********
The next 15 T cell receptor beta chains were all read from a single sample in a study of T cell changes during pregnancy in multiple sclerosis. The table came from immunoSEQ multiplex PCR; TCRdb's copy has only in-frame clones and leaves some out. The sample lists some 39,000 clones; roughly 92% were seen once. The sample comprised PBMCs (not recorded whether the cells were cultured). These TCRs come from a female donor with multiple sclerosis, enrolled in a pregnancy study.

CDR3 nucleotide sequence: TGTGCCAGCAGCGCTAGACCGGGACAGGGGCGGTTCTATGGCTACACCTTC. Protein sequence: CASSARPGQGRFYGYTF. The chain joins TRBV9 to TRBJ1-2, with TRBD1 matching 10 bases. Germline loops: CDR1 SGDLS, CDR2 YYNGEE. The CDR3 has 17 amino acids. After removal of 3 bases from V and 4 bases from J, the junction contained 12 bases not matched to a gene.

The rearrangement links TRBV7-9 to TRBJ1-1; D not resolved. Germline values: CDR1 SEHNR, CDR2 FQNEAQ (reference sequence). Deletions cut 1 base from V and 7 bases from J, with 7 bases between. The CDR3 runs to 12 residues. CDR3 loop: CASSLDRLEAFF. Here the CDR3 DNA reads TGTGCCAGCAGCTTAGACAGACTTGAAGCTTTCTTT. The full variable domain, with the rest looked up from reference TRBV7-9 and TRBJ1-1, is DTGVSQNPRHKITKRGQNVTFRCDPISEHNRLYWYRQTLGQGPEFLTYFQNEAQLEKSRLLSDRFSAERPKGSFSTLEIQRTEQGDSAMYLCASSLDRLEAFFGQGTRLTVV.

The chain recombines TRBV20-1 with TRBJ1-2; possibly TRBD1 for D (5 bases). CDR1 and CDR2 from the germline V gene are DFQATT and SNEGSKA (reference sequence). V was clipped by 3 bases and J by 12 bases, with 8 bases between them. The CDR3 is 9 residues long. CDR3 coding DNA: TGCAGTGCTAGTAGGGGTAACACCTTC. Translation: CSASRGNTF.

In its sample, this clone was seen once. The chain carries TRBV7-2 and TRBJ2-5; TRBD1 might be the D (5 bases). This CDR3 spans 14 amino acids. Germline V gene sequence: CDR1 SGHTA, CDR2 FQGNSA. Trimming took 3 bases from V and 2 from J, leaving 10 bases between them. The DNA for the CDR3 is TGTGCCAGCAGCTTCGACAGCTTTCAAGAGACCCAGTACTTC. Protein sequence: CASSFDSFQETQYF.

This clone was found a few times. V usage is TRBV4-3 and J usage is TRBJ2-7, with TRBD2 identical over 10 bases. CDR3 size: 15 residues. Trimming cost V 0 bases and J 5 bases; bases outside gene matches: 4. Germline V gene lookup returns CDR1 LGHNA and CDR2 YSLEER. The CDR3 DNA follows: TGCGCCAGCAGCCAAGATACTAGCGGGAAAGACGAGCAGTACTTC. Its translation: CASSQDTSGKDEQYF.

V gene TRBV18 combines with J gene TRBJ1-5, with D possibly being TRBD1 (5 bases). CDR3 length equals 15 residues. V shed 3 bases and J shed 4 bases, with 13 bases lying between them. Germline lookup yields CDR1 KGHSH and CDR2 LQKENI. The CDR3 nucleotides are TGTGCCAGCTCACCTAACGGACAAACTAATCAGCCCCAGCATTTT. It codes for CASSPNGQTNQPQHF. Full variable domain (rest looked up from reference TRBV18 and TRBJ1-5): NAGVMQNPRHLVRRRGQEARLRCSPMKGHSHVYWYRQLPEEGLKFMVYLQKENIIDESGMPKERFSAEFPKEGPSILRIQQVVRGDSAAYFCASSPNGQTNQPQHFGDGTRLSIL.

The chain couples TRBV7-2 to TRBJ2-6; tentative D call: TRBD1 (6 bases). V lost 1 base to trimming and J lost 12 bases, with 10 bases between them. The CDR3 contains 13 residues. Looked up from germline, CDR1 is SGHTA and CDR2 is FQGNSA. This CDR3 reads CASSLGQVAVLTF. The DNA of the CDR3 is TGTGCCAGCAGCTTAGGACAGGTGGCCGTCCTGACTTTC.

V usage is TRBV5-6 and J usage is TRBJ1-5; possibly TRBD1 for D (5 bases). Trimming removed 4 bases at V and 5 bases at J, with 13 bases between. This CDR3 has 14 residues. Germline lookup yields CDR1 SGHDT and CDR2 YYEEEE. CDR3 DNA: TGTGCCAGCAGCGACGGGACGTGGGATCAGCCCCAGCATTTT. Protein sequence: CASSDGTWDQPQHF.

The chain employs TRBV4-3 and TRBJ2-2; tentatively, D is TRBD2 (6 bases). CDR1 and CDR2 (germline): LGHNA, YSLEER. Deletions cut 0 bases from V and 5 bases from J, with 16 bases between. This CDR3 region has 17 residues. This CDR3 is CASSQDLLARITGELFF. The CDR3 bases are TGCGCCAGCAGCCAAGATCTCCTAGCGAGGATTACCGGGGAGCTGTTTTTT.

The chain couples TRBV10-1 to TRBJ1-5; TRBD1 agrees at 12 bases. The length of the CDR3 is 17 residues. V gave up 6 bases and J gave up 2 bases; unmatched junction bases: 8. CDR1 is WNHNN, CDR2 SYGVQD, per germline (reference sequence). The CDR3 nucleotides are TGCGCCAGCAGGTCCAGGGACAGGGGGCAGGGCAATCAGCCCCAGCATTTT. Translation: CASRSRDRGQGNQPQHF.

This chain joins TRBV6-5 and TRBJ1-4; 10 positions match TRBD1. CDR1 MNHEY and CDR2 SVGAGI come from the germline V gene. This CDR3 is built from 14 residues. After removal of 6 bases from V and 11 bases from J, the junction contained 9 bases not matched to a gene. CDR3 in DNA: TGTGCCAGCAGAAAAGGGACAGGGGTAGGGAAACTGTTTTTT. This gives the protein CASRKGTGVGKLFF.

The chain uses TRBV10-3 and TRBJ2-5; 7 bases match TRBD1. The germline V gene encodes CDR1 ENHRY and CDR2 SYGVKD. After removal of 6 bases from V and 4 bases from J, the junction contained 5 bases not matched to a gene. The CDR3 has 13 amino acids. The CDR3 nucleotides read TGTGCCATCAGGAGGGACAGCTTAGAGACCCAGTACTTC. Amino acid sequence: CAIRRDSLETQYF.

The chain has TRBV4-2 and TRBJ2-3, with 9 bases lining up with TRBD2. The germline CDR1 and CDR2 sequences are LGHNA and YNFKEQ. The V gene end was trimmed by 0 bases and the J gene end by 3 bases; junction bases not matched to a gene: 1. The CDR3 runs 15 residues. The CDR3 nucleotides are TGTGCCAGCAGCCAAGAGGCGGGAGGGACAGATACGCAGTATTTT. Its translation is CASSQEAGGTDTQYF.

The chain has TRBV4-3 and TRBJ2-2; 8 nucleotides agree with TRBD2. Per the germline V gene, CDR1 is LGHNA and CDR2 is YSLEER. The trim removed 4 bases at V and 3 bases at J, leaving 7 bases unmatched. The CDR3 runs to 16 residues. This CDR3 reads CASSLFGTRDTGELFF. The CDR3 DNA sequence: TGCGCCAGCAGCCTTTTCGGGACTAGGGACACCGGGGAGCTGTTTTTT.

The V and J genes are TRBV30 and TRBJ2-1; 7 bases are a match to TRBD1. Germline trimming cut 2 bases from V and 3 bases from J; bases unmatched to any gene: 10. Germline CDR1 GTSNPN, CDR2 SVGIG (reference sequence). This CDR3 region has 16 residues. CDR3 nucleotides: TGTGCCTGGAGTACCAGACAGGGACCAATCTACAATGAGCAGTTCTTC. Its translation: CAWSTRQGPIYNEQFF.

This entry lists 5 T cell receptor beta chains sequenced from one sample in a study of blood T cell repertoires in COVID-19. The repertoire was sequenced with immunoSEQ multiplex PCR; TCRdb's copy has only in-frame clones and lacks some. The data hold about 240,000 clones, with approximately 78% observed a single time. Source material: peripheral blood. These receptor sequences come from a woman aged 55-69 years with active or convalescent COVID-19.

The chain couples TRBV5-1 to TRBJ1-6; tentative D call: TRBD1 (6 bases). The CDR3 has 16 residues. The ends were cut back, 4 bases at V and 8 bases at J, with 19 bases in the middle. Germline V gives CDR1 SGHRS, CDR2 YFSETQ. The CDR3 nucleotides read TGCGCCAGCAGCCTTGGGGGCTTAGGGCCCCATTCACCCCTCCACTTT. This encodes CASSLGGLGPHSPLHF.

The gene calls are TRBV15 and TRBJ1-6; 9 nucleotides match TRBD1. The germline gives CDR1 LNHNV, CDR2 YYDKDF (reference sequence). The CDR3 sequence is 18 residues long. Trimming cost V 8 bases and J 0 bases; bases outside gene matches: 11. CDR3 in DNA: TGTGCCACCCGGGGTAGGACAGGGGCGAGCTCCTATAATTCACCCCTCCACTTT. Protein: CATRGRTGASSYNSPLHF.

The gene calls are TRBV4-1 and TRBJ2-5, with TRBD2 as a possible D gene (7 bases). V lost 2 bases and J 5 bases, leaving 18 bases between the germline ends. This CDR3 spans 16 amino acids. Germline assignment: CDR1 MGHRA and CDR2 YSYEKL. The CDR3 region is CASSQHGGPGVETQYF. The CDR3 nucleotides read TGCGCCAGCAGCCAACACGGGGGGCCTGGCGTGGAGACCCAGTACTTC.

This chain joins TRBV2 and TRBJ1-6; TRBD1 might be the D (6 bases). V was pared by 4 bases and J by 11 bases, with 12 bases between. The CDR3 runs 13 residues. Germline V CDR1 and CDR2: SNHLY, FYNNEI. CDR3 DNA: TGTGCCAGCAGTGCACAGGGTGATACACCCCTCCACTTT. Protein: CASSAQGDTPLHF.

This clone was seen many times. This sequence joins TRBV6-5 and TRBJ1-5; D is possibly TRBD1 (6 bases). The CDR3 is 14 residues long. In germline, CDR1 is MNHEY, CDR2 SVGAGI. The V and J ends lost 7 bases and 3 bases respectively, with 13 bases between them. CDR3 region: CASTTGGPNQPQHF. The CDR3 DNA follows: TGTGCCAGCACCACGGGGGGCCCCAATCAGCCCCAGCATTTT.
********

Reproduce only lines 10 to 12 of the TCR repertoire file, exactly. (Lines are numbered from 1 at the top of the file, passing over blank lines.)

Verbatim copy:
The chain employs TRBV4-3 and TRBJ2-2; tentatively, D is TRBD2 (6 bases). CDR1 and CDR2 (germline): LGHNA, YSLEER. Deletions cut 0 bases from V and 5 bases from J, with 16 bases between. This CDR3 region has 17 residues. This CDR3 is CASSQDLLARITGELFF. The CDR3 bases are TGCGCCAGCAGCCAAGATCTCCTAGCGAGGATTACCGGGGAGCTGTTTTTT.

The chain couples TRBV10-1 to TRBJ1-5; TRBD1 agrees at 12 bases. The length of the CDR3 is 17 residues. V gave up 6 bases and J gave up 2 bases; unmatched junction bases: 8. CDR1 is WNHNN, CDR2 SYGVQD, per germline (reference sequence). The CDR3 nucleotides are TGCGCCAGCAGGTCCAGGGACAGGGGGCAGGGCAATCAGCCCCAGCATTTT. Translation: CASRSRDRGQGNQPQHF.

This chain joins TRBV6-5 and TRBJ1-4; 10 positions match TRBD1. CDR1 MNHEY and CDR2 SVGAGI come from the germline V gene. This CDR3 is built from 14 residues. After removal of 6 bases from V and 11 bases from J, the junction contained 9 bases not matched to a gene. CDR3 in DNA: TGTGCCAGCAGAAAAGGGACAGGGGTAGGGAAACTGTTTTTT. This gives the protein CASRKGTGVGKLFF.